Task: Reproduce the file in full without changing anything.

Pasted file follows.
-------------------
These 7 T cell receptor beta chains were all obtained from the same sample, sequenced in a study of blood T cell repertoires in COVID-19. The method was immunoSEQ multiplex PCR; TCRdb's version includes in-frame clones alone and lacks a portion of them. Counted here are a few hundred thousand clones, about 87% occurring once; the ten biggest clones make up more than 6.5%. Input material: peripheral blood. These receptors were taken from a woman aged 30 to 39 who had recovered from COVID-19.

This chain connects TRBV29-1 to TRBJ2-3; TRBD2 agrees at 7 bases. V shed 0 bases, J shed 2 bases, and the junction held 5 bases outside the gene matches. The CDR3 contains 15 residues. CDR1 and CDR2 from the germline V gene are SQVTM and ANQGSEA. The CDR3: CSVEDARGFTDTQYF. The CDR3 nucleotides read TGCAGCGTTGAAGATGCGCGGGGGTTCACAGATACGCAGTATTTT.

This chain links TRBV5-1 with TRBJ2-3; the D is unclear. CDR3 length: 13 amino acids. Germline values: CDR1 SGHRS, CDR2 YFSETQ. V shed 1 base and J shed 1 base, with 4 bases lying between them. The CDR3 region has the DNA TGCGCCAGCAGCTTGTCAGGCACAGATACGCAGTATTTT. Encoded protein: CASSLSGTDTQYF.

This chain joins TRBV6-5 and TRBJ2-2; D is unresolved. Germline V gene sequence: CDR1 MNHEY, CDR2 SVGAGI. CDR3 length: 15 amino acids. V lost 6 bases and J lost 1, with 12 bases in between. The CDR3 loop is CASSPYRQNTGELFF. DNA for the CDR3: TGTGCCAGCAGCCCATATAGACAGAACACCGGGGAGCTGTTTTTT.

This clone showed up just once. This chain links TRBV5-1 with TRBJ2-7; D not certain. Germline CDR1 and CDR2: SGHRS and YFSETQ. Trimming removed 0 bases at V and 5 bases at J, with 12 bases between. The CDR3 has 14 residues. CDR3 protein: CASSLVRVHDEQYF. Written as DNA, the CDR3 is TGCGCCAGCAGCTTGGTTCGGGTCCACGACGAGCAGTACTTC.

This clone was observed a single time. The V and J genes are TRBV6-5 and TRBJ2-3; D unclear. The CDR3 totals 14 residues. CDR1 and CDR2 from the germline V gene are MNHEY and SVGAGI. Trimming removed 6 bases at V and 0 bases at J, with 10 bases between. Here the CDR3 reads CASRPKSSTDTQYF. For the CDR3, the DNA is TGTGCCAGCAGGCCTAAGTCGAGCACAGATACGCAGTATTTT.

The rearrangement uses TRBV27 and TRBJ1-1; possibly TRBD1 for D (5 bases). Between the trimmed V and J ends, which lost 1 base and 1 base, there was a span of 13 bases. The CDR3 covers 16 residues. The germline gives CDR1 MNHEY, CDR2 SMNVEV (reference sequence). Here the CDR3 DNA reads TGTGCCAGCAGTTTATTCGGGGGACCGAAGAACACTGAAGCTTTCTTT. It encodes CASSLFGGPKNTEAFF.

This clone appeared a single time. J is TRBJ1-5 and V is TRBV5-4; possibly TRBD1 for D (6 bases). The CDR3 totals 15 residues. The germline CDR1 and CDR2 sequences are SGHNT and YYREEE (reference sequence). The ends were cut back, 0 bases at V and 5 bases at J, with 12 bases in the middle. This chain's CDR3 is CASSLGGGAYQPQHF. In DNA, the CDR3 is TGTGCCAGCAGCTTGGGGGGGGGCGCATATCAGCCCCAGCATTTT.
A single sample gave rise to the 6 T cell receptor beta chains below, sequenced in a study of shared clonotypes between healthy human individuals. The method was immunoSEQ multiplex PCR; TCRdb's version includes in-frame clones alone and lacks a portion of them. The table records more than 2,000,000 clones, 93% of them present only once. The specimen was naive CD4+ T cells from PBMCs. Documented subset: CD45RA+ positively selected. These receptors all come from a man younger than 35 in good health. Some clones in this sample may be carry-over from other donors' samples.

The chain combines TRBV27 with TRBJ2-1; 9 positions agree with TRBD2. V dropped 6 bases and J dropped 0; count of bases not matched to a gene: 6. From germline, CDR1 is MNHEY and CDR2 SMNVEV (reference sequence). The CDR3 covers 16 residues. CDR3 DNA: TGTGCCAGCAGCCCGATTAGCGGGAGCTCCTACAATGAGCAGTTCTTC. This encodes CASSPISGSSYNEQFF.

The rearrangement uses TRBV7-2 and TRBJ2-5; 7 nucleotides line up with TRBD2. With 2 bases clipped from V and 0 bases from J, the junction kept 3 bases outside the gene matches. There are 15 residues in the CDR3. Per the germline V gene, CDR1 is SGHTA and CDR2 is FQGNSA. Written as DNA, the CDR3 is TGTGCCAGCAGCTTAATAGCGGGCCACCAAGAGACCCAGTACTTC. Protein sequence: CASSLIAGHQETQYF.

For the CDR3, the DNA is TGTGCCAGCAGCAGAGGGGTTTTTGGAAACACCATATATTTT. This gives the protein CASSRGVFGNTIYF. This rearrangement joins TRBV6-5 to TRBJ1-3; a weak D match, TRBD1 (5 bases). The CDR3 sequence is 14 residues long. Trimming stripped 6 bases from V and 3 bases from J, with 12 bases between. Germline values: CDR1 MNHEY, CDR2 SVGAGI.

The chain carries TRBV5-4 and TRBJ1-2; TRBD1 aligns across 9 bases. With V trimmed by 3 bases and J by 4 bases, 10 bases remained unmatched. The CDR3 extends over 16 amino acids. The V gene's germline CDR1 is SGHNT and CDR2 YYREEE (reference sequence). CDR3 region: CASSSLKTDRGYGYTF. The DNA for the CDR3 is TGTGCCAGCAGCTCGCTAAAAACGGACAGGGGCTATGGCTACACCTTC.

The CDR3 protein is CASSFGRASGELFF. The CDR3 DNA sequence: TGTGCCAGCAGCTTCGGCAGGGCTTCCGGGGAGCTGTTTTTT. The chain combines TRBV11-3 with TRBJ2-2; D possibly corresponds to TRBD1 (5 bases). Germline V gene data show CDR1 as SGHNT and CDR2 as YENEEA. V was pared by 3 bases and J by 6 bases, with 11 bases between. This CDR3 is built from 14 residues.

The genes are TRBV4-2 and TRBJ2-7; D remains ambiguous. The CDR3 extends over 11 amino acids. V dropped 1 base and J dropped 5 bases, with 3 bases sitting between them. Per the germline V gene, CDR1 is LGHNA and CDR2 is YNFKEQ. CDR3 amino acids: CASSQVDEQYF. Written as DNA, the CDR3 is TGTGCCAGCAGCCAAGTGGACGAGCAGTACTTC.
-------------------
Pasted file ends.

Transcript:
These 7 T cell receptor beta chains were all obtained from the same sample, sequenced in a study of blood T cell repertoires in COVID-19. The method was immunoSEQ multiplex PCR; TCRdb's version includes in-frame clones alone and lacks a portion of them. Counted here are a few hundred thousand clones, about 87% occurring once; the ten biggest clones make up more than 6.5%. Input material: peripheral blood. These receptors were taken from a woman aged 30 to 39 who had recovered from COVID-19.

This chain connects TRBV29-1 to TRBJ2-3; TRBD2 agrees at 7 bases. V shed 0 bases, J shed 2 bases, and the junction held 5 bases outside the gene matches. The CDR3 contains 15 residues. CDR1 and CDR2 from the germline V gene are SQVTM and ANQGSEA. The CDR3: CSVEDARGFTDTQYF. The CDR3 nucleotides read TGCAGCGTTGAAGATGCGCGGGGGTTCACAGATACGCAGTATTTT.

This chain links TRBV5-1 with TRBJ2-3; the D is unclear. CDR3 length: 13 amino acids. Germline values: CDR1 SGHRS, CDR2 YFSETQ. V shed 1 base and J shed 1 base, with 4 bases lying between them. The CDR3 region has the DNA TGCGCCAGCAGCTTGTCAGGCACAGATACGCAGTATTTT. Encoded protein: CASSLSGTDTQYF.

This chain joins TRBV6-5 and TRBJ2-2; D is unresolved. Germline V gene sequence: CDR1 MNHEY, CDR2 SVGAGI. CDR3 length: 15 amino acids. V lost 6 bases and J lost 1, with 12 bases in between. The CDR3 loop is CASSPYRQNTGELFF. DNA for the CDR3: TGTGCCAGCAGCCCATATAGACAGAACACCGGGGAGCTGTTTTTT.

This clone showed up just once. This chain links TRBV5-1 with TRBJ2-7; D not certain. Germline CDR1 and CDR2: SGHRS and YFSETQ. Trimming removed 0 bases at V and 5 bases at J, with 12 bases between. The CDR3 has 14 residues. CDR3 protein: CASSLVRVHDEQYF. Written as DNA, the CDR3 is TGCGCCAGCAGCTTGGTTCGGGTCCACGACGAGCAGTACTTC.

This clone was observed a single time. The V and J genes are TRBV6-5 and TRBJ2-3; D unclear. The CDR3 totals 14 residues. CDR1 and CDR2 from the germline V gene are MNHEY and SVGAGI. Trimming removed 6 bases at V and 0 bases at J, with 10 bases between. Here the CDR3 reads CASRPKSSTDTQYF. For the CDR3, the DNA is TGTGCCAGCAGGCCTAAGTCGAGCACAGATACGCAGTATTTT.

The rearrangement uses TRBV27 and TRBJ1-1; possibly TRBD1 for D (5 bases). Between the trimmed V and J ends, which lost 1 base and 1 base, there was a span of 13 bases. The CDR3 covers 16 residues. The germline gives CDR1 MNHEY, CDR2 SMNVEV (reference sequence). Here the CDR3 DNA reads TGTGCCAGCAGTTTATTCGGGGGACCGAAGAACACTGAAGCTTTCTTT. It encodes CASSLFGGPKNTEAFF.

This clone appeared a single time. J is TRBJ1-5 and V is TRBV5-4; possibly TRBD1 for D (6 bases). The CDR3 totals 15 residues. The germline CDR1 and CDR2 sequences are SGHNT and YYREEE (reference sequence). The ends were cut back, 0 bases at V and 5 bases at J, with 12 bases in the middle. This chain's CDR3 is CASSLGGGAYQPQHF. In DNA, the CDR3 is TGTGCCAGCAGCTTGGGGGGGGGCGCATATCAGCCCCAGCATTTT.
A single sample gave rise to the 6 T cell receptor beta chains below, sequenced in a study of shared clonotypes between healthy human individuals. The method was immunoSEQ multiplex PCR; TCRdb's version includes in-frame clones alone and lacks a portion of them. The table records more than 2,000,000 clones, 93% of them present only once. The specimen was naive CD4+ T cells from PBMCs. Documented subset: CD45RA+ positively selected. These receptors all come from a man younger than 35 in good health. Some clones in this sample may be carry-over from other donors' samples.

The chain combines TRBV27 with TRBJ2-1; 9 positions agree with TRBD2. V dropped 6 bases and J dropped 0; count of bases not matched to a gene: 6. From germline, CDR1 is MNHEY and CDR2 SMNVEV (reference sequence). The CDR3 covers 16 residues. CDR3 DNA: TGTGCCAGCAGCCCGATTAGCGGGAGCTCCTACAATGAGCAGTTCTTC. This encodes CASSPISGSSYNEQFF.

The rearrangement uses TRBV7-2 and TRBJ2-5; 7 nucleotides line up with TRBD2. With 2 bases clipped from V and 0 bases from J, the junction kept 3 bases outside the gene matches. There are 15 residues in the CDR3. Per the germline V gene, CDR1 is SGHTA and CDR2 is FQGNSA. Written as DNA, the CDR3 is TGTGCCAGCAGCTTAATAGCGGGCCACCAAGAGACCCAGTACTTC. Protein sequence: CASSLIAGHQETQYF.

For the CDR3, the DNA is TGTGCCAGCAGCAGAGGGGTTTTTGGAAACACCATATATTTT. This gives the protein CASSRGVFGNTIYF. This rearrangement joins TRBV6-5 to TRBJ1-3; a weak D match, TRBD1 (5 bases). The CDR3 sequence is 14 residues long. Trimming stripped 6 bases from V and 3 bases from J, with 12 bases between. Germline values: CDR1 MNHEY, CDR2 SVGAGI.

The chain carries TRBV5-4 and TRBJ1-2; TRBD1 aligns across 9 bases. With V trimmed by 3 bases and J by 4 bases, 10 bases remained unmatched. The CDR3 extends over 16 amino acids. The V gene's germline CDR1 is SGHNT and CDR2 YYREEE (reference sequence). CDR3 region: CASSSLKTDRGYGYTF. The DNA for the CDR3 is TGTGCCAGCAGCTCGCTAAAAACGGACAGGGGCTATGGCTACACCTTC.

The CDR3 protein is CASSFGRASGELFF. The CDR3 DNA sequence: TGTGCCAGCAGCTTCGGCAGGGCTTCCGGGGAGCTGTTTTTT. The chain combines TRBV11-3 with TRBJ2-2; D possibly corresponds to TRBD1 (5 bases). Germline V gene data show CDR1 as SGHNT and CDR2 as YENEEA. V was pared by 3 bases and J by 6 bases, with 11 bases between. This CDR3 is built from 14 residues.

The genes are TRBV4-2 and TRBJ2-7; D remains ambiguous. The CDR3 extends over 11 amino acids. V dropped 1 base and J dropped 5 bases, with 3 bases sitting between them. Per the germline V gene, CDR1 is LGHNA and CDR2 is YNFKEQ. CDR3 amino acids: CASSQVDEQYF. Written as DNA, the CDR3 is TGTGCCAGCAGCCAAGTGGACGAGCAGTACTTC.